OUTTAGE #2: The sound cut out a couple times on the big Auditorium Shores stage across Town Lake during M Ward’s picturesque sunset gig, too. “Just like playing Emo’s,” Ward quipped, referring to Austin’s now sadly defunct mega-sized punk bar. He did OK playing a couple acoustic tunes on his own, including “One Hundred Million Years,” and his band was up to speed for “Whole Lotta Losin’” and several more psychedelic-toned new songs from an album due out next month. The Shins followed Ward to the stage to work out their own new tunes and a remade lineup. The single “Simple Song” sounded great, but the three other songs from the just-issued record I heard before I had to cut out for the Springsteen gig reiterated what folks often say about James Mercer’s band: It’s way better at making albums than playing gigs.
OUTTAGE #3: Spank Rock did it to himself. The Baltimore-based, hyper-tongued rapper was climbing and bouncing all over the stage under the parking lot tent at the Beauty Bar, and he eventually pulled out his microphone cord himself while ascending a stack of amps mid-song. He and his DJ and hype man were otherwise fully plugged in. They showed off the great electro-static spark on last year’s mouthfully titled, sadly underrated album, including “Birfday” and the sweltering “Hot Potato.” On stage, with his mohawky hair and spazzy delivery, Spank Rock added even more flair to the raunchy and rowdy songs.
OUTTAGE #4: Speaking of bawdy stuff, Minneapolis’ mouthy indie-rapper Prof covered through a spell of technical difficulties in his set by telling a sordid joke involving Superman and Wonder Woman and the Invisible Man (use your imagination; or maybe it’s best not to). Prof played to a crowd 50 times less the size of what he gets back home, butthat allowed him some funny face-to-face barbs with some audience members (unrepeatable here). Once his DJ, Fundo, worked out the wiring kinks, things got serious, especially in the howling and blear-eyed soul-rocker “Whiskey.”
MUSICAL BLOWOUT: There weren't any electrical issues at my last set of the night, the Cloud Nothings, a Cincinatti band that played the open-air rooftop of the 512 on Sixth Street. Alas, I can't say they blew the roof the place since they were performing on it, but they reached that point musically several times. A straight-up, two-guitar quartet whose new album was produced by Steve Albini (Nirvana, PJ Harvey), the group bounced around musically and physically with its roller-coastery punk jams. Nerdy, scratchy-voiced singer Dylan Baldi is charming in a Milo Aukerman (of the Descendents) sort of way, but the highlight of the set was a long, bursting instrumental called "Separation" that reminded me of Husker Du's "Reoccuring Dreams."
Keep following our Austin coverage at www.startribune.com/sxsw
After insisting that most of his songs are stolen from the Animals during his keynote speech earlier in the day, Bruce Springsteen invited the band’s singer Eric Burdon up for a surprise appearance in his first-ever South by Southwest gig Thursday night. Oh, and he also brought up another Rock and Roll Hall of Famer: reggae hitmaker Jimmy Cliff. Oh, and three future Hall of Famers: Tom Morello of Rage Against the Machine and Win Butler and Regine Chassagne of the Arcade Fire. Oh, and two Austin music legend, Joe Ely and Alejandro Escovedo.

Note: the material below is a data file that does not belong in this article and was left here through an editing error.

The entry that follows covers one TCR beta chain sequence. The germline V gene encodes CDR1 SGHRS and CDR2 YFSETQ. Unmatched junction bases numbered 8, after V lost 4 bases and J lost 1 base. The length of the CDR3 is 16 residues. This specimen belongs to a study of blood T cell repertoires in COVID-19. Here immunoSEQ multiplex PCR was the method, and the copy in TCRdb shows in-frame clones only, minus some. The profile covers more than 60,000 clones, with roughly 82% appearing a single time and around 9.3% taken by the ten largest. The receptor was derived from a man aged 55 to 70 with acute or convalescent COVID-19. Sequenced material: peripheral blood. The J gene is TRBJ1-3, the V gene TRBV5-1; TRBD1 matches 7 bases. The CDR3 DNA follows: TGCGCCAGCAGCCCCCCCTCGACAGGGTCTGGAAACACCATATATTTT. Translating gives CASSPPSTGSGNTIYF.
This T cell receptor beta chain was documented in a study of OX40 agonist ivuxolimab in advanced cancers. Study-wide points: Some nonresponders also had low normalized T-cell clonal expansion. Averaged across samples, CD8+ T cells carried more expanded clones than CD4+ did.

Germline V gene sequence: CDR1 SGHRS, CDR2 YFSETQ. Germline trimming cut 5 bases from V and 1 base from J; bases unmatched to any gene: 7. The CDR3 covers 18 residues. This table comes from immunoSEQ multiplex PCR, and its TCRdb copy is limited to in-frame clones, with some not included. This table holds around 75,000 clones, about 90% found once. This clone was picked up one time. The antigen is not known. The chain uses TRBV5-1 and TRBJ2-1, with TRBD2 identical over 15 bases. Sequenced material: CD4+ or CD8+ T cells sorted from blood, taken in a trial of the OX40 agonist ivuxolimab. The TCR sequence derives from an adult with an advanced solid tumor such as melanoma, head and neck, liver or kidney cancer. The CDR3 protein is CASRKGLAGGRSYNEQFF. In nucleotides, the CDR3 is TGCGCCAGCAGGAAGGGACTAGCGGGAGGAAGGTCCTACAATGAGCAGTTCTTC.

In other words, the Boss didn’t skimp on the show just because nobody in the crowd paid for tickets. Held in the new Austin City Limits Theater – the three-tiered,2700-capacity, hi-fi home of the PBS series of the same name — the SXSW concert really was a concert, and then some. Bruce went 2½ hours and took advantage of having so many friends and heroes in town at one time for the conference, the spirit of which he seemed to relish.
“Nice to be back in Austin, a town that has been warm to us since the ‘70s,” he said, adding, “It’s [expletive] crazy here right now, though. Glad to be a part of it.”
Morello had the biggest role among the guests, playing electric guitar for several tunes on the new Boss’ new album, “Wrecking Ball” (which he also plays on), and then going hog-wild with his Rage-style effects in a stormy “Ghost of Tom Joad.” Cliff came out late in the set for a medley of his hits (“The Harder They Come,” “Many Rivers to Cross”), followed by Burdon with “We Gotta Get Out of This Place.” Everyone else joined in on the finale of “This Land Is Your Land.”
The real excitement in the show, though, was seeing the E Street Band get past the death last year of saxophonist Clarence Clemons in only their second show without him. His nephew Jake Clemons sweetly (and capably) played the Big Man’s solos. But the spirit of Clarence also seemed to be oozing out of the entire four extra horn players and gospel-trained backup singers added to the new lineup, resulting in holy rave-up versions of the new songs “Shackled and Drawn” and “Wrecking Ball” as well as “E Street Shuffle” and “My City of Ruins.” Other oldies included “Badlands,” “Promised Land,” “Thunder Road” and “Tenth Avenue Freeze-Out.”
As is often the case at SXSW, the crowd was more cool and reserved than a typical, reverential E Street affair, which offset some of the thrill of the show's relative intimacy. Bruce himself seemed to think that he was somewhat to blame for being a little off in the set. Or actually, he blamed it more on SXSW, saying, “I had to give a big speech and wake up at 8 o’clock today. Why?!” The hard work he put into both the speech and the gig pretty well answered that one for him.
See our full coverage of Austin's big fest at www.startribune.com/sxsw.